A mini break to Oxford is just the ticket
We’re not really the city break types- Mr MT and I. No, we tend to go for a coastal town whenever we get a few days to escape the housework and DIY, but then again we don’t often get a kid free, dog free pass!
Our original plan was to head to Paris for a few days while the daughterlings were away on their week long Scout camp (away together at the same time for the first time ever!) but an out of date passport and not enough time to use our airmiles once the passport did turn up meant we had to change our destination.
Oxford had never been on my radar before but when Tim suggested it I thought why not? We’d been on-line all day trying to work out a way to get to Paris or Palma or anywhere abroad and the timings just weren’t working out and I had pretty much had enough of on-line holiday searching!
We hadn’t been away on our own since Beau was 3 months old (and she’s now 13!) other than for weddings – when our time was not our own, so it was enough just to be out the house let alone without kids. We chose what we wanted to do and most of it would have bored the girls to death. We also did some very long walks – like 20,000 steps in a day kind of long, looking at architecture and visiting libraries etc – so not their scene at all.
A few years ago when we went to Norfolk Darcey said she specifically didn’t want to go to any more “hashtag places”. It took us a while to work out that she was talking about English Heritage places. The logo for English Heritage looks like a red hashtag and we had a years membership and she had had enough of old houses!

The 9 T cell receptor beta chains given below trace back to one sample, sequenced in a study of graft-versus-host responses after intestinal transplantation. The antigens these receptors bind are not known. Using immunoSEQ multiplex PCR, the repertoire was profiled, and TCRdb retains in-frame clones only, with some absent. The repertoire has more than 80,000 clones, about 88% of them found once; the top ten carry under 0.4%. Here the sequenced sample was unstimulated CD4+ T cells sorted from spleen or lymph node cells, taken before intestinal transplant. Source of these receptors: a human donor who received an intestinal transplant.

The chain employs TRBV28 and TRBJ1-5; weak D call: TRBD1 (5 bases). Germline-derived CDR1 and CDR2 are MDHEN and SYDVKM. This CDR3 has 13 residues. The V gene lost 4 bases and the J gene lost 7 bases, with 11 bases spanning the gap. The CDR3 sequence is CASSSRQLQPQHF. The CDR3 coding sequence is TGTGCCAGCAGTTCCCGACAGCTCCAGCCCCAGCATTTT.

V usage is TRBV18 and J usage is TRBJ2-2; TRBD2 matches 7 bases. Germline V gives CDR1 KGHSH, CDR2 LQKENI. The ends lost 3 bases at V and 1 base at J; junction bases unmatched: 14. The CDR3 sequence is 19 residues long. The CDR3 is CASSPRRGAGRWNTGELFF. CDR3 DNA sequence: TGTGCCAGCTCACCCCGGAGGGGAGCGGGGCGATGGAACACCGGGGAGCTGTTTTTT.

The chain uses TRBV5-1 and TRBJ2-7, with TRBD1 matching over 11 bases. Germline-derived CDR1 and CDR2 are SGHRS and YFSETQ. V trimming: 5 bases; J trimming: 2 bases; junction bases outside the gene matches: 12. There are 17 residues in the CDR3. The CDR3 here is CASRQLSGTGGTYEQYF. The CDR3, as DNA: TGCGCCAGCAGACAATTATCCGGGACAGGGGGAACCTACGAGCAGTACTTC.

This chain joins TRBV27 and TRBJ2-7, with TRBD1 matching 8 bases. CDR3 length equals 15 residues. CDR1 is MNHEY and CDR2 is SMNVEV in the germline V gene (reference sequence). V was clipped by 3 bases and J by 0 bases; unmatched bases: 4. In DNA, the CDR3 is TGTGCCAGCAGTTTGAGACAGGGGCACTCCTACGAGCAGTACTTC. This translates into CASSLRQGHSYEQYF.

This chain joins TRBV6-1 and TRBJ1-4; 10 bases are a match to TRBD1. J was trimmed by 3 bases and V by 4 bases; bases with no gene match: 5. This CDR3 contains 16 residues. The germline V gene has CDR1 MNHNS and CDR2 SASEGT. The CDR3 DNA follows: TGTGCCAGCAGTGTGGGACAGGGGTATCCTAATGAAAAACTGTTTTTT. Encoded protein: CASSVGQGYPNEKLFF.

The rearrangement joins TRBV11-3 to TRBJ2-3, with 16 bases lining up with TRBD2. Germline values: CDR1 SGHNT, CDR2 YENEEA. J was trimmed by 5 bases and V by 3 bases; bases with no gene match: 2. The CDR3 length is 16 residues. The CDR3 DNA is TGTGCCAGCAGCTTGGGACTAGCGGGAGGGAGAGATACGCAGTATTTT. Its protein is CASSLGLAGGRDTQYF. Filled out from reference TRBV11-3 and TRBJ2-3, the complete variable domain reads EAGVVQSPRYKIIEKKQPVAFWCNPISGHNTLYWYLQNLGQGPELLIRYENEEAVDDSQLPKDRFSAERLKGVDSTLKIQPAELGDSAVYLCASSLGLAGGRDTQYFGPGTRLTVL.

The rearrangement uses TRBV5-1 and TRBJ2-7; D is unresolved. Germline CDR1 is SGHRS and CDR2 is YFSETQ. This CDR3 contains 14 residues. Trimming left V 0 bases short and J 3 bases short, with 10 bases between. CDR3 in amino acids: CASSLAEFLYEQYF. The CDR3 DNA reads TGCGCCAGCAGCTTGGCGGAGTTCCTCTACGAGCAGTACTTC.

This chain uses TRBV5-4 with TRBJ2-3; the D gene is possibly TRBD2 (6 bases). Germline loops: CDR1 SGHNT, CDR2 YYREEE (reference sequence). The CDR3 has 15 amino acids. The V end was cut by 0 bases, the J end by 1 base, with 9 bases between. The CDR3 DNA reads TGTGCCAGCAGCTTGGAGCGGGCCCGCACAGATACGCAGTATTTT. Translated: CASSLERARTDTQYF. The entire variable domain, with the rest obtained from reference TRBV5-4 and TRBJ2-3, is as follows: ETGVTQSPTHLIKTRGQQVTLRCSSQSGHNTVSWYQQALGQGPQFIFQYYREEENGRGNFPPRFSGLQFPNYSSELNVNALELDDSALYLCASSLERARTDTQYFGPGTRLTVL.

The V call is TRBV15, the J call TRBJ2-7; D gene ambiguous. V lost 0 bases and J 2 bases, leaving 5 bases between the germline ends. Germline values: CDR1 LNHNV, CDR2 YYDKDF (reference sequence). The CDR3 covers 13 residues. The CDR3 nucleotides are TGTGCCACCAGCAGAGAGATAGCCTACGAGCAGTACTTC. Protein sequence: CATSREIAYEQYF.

So after a beautiful mini city break here are the 10 reasons why you’ll love Oxford too.
1.The Bat and Ball
When we first looked for a place to stay in Oxford we saw some great glamping Teepees set near the river in the beautiful countryside but as it was the first week of the summer holidays there was no availability. We also checked out the Malmaison which looked great but was out of our price range as it was so central but parking is a nightmare in Oxford so we looked a little further out and found a real gem. The Bat and Ball pub is an old coach house in Denton about eight miles from the city centre. On one side is the pub with traditional beams and flagstone floors. The land lady greeted us as soon as we walked in and took us up to our room on the other side of the building.
There are just five rooms all small and quite basic but clean and neat making it the perfect base for us. We were up in the roof and it was just what we needed. Not too expensive, had WIFI and was near to the Thornhill park and ride and breakfast was included too.
On our last night we had dinner there and it was really, really good. Amazing flavours, very friendly service and good prices. Five stars from us.